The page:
Review: High School
PLOT: Henry Burke has his entire life set out for him. He is on the road to becoming class valedictorian and then off to MIT where he will no doubt be set for life. That is until he reconnects with his old friend and current class pothead. After being convinced to partake in a little smoke out, he finds that his high school is about to have mandatory drug testing. Thanks to the school bake sale, the two decide that if the entire school is stoned then nobody will be the wiser. Bring on the pot brownies!
There is nothing like a stoner comedy to bring a big dumb grin to my face. Hell, even the bad ones usually have some sort of appeal by simply offering mindless fun. And with John Stalberg’s latest feature HIGH SCHOOL, he infuses a bit of that charm with outrageous characters and a John Hughes sensibility. It may not be a perfect film, but it is one that will connect to a number of people as so many of the great oddball high school comedies before it.
The story revolves around Henry Burke (Matt Bush) who is on his way to becoming class valedictorian. He gets perfect grades and is even up for an MIT scholarship. That is until he reconnects with his stoner pal Travis Breaux (Sean Marquette). When the two share a joint - because hey, one joint won’t kill you right – Henry finds that his future is in jeopardy. Meanwhile when honor student and spelling bee champion Charlyn Puch (Julia Ling) gets high and “Puchs” up the final word in the national spelling contest, the school’s principle Dr. Leslie Gordon (a near unrecognizable Michael Chiklis) orders mandatory drug testing for all students. In order to avoid getting punished for the school’s new zero tolerance drug policy, Henry and Travis plot to contaminate the results by serving hash brownies at the school bake sale. This school just loves brownies apparently.
HIGH SCHOOL follows a familiar pattern in regards to many a teen flick, especially one dealing with teen angst, drugs, rebellion or sex. Two kids on the opposite ends of the social scene find themselves rekindling an old friendship only to cause a little trouble and raise some hell. It helps that both Marquette and Bush are extremely likable as the stoner and the brain. Yet their bickering gets a little redundant as you begin to forget what they are fighting about each time. Thankfully the two actors are good enough to keep you invested in their drug fueled plight.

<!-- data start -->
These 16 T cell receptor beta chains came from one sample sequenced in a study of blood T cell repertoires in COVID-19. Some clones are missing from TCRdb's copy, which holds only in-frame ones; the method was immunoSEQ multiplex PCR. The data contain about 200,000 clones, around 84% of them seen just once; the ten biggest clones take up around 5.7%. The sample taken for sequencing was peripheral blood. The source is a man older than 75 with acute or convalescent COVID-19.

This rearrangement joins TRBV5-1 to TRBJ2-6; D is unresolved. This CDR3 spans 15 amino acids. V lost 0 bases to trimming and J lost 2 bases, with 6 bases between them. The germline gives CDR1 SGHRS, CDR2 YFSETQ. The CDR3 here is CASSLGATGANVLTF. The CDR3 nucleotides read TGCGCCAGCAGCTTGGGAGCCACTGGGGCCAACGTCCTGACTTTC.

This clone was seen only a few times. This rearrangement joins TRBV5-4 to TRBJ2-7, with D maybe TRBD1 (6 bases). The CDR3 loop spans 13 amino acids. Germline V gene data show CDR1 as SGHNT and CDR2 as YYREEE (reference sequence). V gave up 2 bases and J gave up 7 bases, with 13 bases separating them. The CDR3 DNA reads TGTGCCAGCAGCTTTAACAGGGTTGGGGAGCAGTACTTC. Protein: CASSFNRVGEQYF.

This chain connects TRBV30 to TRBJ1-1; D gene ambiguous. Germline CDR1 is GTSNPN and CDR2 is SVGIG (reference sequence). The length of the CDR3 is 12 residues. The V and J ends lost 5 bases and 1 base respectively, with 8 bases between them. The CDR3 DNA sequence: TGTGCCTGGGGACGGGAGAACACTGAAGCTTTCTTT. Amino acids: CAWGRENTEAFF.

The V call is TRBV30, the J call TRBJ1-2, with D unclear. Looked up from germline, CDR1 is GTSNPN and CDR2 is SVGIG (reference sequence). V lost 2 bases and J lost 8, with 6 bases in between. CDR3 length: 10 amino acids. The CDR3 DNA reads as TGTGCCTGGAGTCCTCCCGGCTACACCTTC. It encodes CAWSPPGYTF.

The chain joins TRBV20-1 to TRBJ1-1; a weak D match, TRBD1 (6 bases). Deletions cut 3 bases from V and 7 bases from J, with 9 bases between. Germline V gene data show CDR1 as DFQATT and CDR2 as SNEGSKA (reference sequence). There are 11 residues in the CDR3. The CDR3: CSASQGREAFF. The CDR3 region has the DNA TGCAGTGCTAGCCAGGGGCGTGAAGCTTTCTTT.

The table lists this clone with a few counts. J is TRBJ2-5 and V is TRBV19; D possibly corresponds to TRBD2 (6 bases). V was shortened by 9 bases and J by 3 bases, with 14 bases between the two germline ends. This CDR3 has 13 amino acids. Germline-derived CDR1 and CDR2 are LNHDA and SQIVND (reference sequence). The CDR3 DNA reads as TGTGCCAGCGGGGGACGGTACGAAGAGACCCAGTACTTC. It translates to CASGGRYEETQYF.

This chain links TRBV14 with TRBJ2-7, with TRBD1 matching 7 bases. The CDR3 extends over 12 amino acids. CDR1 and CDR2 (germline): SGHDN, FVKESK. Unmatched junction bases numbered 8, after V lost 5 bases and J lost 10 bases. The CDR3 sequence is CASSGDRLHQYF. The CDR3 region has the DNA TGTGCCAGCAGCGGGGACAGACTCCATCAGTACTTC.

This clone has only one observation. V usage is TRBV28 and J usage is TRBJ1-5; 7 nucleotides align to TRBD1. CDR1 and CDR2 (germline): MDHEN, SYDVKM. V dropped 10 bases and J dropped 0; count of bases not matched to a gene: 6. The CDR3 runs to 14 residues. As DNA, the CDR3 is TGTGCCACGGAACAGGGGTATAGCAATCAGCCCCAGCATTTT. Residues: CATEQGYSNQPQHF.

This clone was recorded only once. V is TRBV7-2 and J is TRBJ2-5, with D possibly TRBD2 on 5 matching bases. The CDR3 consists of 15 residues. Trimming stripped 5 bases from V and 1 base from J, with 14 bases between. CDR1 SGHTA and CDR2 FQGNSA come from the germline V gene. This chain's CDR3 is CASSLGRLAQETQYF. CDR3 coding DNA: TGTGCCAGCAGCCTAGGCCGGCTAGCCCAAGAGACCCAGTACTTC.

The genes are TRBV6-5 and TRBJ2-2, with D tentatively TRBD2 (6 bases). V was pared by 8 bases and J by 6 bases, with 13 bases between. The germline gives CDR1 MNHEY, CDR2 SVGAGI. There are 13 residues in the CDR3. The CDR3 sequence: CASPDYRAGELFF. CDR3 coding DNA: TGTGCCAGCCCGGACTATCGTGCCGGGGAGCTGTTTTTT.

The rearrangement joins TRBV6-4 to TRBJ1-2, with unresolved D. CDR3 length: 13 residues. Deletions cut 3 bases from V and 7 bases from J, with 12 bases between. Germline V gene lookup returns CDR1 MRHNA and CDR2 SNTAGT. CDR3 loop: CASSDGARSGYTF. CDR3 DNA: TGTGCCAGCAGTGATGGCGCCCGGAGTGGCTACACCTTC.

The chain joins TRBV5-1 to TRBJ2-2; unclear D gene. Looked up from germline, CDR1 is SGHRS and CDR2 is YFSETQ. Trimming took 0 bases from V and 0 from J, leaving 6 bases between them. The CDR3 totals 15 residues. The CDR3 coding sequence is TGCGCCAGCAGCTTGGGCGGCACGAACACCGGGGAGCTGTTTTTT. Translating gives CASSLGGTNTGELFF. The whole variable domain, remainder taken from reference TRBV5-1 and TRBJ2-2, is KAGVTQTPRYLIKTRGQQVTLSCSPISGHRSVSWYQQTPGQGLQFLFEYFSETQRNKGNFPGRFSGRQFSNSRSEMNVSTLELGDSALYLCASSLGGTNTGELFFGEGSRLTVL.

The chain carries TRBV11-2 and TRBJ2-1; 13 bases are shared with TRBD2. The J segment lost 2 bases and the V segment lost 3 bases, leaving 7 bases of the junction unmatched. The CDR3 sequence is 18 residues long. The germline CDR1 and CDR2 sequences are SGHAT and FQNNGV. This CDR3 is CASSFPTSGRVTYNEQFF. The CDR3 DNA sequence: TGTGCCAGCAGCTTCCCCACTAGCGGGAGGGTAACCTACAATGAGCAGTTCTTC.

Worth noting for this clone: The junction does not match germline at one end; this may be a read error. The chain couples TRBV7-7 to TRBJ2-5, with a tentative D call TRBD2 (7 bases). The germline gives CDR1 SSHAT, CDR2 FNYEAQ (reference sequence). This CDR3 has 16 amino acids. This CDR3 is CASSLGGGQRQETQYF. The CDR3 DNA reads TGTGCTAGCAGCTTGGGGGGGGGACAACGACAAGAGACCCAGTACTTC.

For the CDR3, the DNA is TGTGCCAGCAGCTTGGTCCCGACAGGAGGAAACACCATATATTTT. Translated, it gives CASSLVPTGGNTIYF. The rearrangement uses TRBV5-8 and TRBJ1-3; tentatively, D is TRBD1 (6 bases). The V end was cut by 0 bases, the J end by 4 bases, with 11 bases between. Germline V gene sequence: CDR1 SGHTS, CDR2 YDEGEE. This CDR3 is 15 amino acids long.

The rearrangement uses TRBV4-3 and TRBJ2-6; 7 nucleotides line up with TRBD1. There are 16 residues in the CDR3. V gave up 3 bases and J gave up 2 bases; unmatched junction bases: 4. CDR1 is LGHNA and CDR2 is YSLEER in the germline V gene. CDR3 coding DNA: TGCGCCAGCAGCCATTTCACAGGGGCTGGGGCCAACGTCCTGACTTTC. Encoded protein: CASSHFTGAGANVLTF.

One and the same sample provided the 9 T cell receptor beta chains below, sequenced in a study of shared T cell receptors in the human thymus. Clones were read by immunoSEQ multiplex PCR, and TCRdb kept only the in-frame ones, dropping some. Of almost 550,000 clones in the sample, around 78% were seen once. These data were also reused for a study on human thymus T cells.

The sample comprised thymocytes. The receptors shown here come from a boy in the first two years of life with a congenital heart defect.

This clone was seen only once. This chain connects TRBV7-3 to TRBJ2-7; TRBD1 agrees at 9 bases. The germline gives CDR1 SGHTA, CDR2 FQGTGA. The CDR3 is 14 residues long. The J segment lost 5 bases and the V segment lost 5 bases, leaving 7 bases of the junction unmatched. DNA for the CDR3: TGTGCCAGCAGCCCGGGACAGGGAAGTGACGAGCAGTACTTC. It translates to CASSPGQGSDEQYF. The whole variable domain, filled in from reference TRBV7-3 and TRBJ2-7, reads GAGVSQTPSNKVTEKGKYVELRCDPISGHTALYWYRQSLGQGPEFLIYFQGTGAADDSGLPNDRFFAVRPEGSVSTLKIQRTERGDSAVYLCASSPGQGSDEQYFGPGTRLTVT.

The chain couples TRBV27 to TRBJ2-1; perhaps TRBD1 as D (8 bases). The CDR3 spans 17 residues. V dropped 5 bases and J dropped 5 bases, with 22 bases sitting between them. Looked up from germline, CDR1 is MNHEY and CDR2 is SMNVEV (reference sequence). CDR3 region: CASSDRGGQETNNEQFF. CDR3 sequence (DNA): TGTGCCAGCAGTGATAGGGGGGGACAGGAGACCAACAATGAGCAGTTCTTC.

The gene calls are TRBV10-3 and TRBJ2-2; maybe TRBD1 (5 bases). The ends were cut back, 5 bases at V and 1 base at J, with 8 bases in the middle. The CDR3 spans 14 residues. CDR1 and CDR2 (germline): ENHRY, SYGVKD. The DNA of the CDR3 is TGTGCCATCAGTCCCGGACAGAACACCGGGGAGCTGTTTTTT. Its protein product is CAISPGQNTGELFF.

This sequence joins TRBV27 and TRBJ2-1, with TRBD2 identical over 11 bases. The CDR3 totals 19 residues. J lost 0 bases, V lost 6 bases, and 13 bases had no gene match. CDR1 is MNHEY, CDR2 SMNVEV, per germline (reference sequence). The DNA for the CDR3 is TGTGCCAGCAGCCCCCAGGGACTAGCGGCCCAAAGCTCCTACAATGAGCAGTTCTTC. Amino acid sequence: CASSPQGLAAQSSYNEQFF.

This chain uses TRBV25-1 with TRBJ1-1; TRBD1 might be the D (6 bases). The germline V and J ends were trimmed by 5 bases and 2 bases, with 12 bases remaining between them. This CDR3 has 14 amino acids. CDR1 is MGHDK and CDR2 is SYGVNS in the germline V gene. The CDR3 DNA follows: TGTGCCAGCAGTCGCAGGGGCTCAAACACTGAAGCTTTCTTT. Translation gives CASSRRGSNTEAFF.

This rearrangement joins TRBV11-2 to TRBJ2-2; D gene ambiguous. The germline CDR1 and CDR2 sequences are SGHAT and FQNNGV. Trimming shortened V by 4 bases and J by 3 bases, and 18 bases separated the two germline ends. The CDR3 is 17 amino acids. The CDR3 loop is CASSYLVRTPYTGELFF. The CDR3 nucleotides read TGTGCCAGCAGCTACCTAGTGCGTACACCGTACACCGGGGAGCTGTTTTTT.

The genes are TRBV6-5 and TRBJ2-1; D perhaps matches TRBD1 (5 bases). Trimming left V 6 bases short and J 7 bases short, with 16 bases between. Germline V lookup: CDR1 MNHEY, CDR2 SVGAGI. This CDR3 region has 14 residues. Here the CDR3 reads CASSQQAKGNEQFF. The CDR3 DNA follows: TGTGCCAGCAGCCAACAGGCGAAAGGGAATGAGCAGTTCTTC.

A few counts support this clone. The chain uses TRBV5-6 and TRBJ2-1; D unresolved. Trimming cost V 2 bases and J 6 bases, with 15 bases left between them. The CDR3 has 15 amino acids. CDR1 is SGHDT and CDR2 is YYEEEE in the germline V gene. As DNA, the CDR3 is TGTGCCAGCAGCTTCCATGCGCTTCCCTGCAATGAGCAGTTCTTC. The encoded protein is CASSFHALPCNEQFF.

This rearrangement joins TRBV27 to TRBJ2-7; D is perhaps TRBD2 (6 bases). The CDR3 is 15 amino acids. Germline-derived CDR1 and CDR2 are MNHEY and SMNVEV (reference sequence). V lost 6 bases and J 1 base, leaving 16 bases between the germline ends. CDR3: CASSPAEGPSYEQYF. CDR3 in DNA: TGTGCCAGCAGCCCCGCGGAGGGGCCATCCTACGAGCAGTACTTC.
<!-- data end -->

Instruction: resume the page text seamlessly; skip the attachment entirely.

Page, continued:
Speaking of actors, the film features a number of familiar faces including Adrien Brody as a whacked out drug dealer. Yeardley Smith, Colin Hanks, Mykelti Williamson, Michael Vartan and Curtis Armstrong also star making HIGH SCHOOL one of the most eclectic and inventively cast films of the year. Yet it is Hanks, Chiklis and Brody who really are given the chance to go a little wild with their performances. While Hanks character isn’t as out there as the other two, he is having so much fun that it’s near infectious.
Like many stoner comedies, there is not much to the plot. And sometimes the script – written by Eric Linthorst, Stalberg and Stephen Susco – meanders a bit. Many a scene feels a tad repetitive. Whether it is the constant arguments between Travis and Henry or the various scenes of the school falling under the ganja spell, you sometimes get the feeling of déjà vu. Yet through it all, Stalberg and company manage to create some creative visuals involving the paranoia and/or the ecstasy of being high, even if the sequences begin to blur into one hazy memory after awhile.
HIGH SCHOOL attains some of the spark and the clever teen camaraderie similar to such films as RISKY BUSINESS or FERRIS BUELLER’S DAY OFF. Yet much like the classic 80’s teen flick of old, there is a sense of rebellion here that may lead to cult status. The sometimes repetitive nature keeps it from really striking a chord and living up to the earlier classics. Yet time will tell whether teens will be quoting Brody’s “Psycho Ed” ten to twenty years from now.